I held my triggers down for a short second or so.

The first plane began to wobble. I released my triggers. It wobbled some more, then slid off sideways, and tumbled into a spin. Then, of all things! I ruddered to chase the other plane. But it had burst into flames! It too, went spinning down, leaving a weaving black smoke trail behind.

I had got both of them with that single burst, in that split second when they lined up together in front of my guns. When I got home I counted the empty loops in my bandoliers. I had used but 17 bullets!

My Most Thrilling Sky Fight: Lieutenant Rex Warneford, R.F.C.

Link - Posted by David on June 14, 2017 @ 6:00 am in

Amidst all the great pulp thrills and features in Sky Fighters, they ran a true story feature collected by Ace Williams wherein famous War Aces would tell actual true accounts of thrilling moments in their fighting lives! This time we have Sub-Flight Lieutenant Rex Warneford’s most thrilling sky fight!

Sub-Flight Lieutenant Rex Warneford of the British Royal Flying Corps was the first airman to shoot down an enemy Zeppelin, likewise he was the first war pilot to win the coveted Victoria Cross. Previous to his epic fight with the raiding Zeppelin young Warneford was a comparatively obscure pilot. After this amazing and brilliant victory he leaped to the highest pinnacle of fame, he escaped from the German lines with his plane after being forced down fully five miles from his own territory. A troop of German cavalrymen rode up to take him prisoner, but using his machine-gun to the greatest advantage he managed to hold them off until he had completed temporary repairs on his plane. Then, amidst a continual hail of fire, he took off in flight, running the gauntlet of fire successfully, eventually to land within his own lines. Unhappily, two days after the V.C. had been conferred on him, he was killed in an air accident near Paris. In the account below he tells the story of this fight in his own words:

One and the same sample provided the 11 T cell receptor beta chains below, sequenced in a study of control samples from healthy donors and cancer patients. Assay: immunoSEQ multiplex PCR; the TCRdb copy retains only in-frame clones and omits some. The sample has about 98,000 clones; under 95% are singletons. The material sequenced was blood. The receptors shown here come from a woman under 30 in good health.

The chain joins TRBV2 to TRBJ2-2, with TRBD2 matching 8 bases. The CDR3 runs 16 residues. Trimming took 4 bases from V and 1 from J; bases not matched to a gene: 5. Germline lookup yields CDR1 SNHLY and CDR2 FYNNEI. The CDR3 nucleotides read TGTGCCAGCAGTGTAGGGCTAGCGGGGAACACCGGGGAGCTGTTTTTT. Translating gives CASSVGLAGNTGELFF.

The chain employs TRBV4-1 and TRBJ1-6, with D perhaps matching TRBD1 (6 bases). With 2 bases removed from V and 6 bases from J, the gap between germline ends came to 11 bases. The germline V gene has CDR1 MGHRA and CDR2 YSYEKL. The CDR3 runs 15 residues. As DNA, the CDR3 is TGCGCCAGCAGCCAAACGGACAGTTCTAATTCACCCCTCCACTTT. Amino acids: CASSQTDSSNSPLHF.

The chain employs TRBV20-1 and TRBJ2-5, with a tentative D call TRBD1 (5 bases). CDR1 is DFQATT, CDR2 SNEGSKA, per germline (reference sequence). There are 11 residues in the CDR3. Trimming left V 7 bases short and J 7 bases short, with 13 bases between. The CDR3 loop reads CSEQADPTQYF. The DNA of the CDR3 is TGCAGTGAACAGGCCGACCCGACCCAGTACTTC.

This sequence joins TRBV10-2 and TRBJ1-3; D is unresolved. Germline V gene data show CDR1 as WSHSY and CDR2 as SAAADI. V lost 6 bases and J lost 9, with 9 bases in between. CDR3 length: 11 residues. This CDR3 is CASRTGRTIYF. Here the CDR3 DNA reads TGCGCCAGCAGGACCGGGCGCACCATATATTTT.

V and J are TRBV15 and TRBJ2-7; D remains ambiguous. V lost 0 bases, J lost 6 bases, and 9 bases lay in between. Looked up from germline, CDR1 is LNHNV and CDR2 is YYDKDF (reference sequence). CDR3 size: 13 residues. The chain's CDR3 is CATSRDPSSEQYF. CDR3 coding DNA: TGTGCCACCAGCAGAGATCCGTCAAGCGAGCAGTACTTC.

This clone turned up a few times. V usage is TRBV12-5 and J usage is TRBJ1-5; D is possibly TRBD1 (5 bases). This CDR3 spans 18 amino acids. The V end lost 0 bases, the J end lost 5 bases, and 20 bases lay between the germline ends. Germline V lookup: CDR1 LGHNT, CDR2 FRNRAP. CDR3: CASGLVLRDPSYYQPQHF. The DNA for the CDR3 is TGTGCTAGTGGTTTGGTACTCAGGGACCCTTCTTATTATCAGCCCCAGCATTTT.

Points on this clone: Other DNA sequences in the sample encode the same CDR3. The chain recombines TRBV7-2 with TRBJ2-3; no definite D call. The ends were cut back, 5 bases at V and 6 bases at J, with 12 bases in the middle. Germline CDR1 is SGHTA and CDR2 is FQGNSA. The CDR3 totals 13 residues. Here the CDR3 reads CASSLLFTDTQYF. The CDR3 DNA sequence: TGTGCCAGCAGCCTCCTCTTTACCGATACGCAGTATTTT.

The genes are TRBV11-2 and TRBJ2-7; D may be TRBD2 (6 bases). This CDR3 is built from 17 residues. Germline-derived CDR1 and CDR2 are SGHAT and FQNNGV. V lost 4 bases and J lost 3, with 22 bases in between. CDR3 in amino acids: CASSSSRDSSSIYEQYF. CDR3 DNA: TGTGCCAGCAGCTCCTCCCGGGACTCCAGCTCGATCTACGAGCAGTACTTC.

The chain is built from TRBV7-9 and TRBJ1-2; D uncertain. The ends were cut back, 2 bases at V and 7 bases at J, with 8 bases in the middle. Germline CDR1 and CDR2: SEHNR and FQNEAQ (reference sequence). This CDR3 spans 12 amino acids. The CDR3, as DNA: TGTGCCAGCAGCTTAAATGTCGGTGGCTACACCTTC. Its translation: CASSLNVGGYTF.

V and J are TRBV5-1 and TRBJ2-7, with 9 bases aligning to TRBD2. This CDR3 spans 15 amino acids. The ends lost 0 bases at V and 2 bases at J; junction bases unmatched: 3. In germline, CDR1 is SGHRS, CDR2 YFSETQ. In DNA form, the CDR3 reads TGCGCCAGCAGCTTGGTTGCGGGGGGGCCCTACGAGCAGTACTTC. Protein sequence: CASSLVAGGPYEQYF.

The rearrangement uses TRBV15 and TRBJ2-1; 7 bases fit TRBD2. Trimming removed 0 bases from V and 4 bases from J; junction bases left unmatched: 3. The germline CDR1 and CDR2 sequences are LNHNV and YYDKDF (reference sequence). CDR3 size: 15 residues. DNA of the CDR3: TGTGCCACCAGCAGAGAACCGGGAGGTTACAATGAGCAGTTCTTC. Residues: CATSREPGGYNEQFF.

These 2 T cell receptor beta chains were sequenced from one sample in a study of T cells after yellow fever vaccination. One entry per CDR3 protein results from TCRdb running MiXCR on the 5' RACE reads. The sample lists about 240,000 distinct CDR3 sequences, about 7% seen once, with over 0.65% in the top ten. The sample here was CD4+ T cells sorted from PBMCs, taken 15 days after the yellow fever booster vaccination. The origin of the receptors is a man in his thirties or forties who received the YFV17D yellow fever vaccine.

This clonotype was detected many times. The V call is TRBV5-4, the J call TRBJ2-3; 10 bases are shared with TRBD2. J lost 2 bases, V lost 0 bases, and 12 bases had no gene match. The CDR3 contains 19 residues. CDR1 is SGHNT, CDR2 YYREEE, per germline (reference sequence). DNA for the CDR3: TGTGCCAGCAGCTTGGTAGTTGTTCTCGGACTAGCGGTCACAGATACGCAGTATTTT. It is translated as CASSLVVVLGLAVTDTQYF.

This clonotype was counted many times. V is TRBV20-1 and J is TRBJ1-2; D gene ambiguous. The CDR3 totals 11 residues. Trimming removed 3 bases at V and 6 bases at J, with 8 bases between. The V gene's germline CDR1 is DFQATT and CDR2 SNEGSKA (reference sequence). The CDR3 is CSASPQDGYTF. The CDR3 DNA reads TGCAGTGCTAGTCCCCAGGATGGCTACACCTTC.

DOWNING A GERMAN ZEPPELIN

by Lieutenant Rex Warneford, R.F.C. • Sky Fighters, February 1935

I WAS cruising high over Belgium beyond Poelcapelle on a solo bombing mission when I chanced to glance above me and saw a huge moving shape parting the cloud reaches above me. At first I did not recognize it for what it was, but after swinging up on one wing to get a better view, saw immediately that it was a giant Zeppelin raider. It was far above me and flying in the opposite direction.

I decided immediately to go after it, so swung up in a steep climbing circle with the bright noonday sun at my back. The clouds served me in good stead, for they kept my movements somewhat masked. I managed to get within 500 yards of the big bag. Then a veritable hail of machine-gun fire began spouting at my plane. I was not nervous nor scared at the moment, but I recall that my hand shook uncontrollably on the control stick and my feet quivered against the rudder bar. The consequent erratic motion of my plane probably helped me to dodge the German bullets.

I was so thrilled that I shook all over. But after I had fired my first burst of retaliatory fire, self-command returned. I went about my task grimly, sliding in through the Zeppelin’s fire until I was immediately over the bag. I let loose then with my first bomb. It missed by several yards.

I whined back in a swift bank, climbing, came in again, nosed down swiftly, got over the bag again and let go with another bomb. The Zeppelin fire was terrific now. I heard the bullets crackling through my wings. One landing wire snapped. That second bomb missed, too.

I got mad, dived straight down with my gun blazing. The bullets poured through the big bag—but nothing happened. I dived underneath, climbed up on the other side to the rear and came in again haltingly. My motor had begun to falter. I pushed the nose down and dived head-on until within a few yards of the airship, then pulled up quickly in a stall and dropped my last bomb. It hit squarely.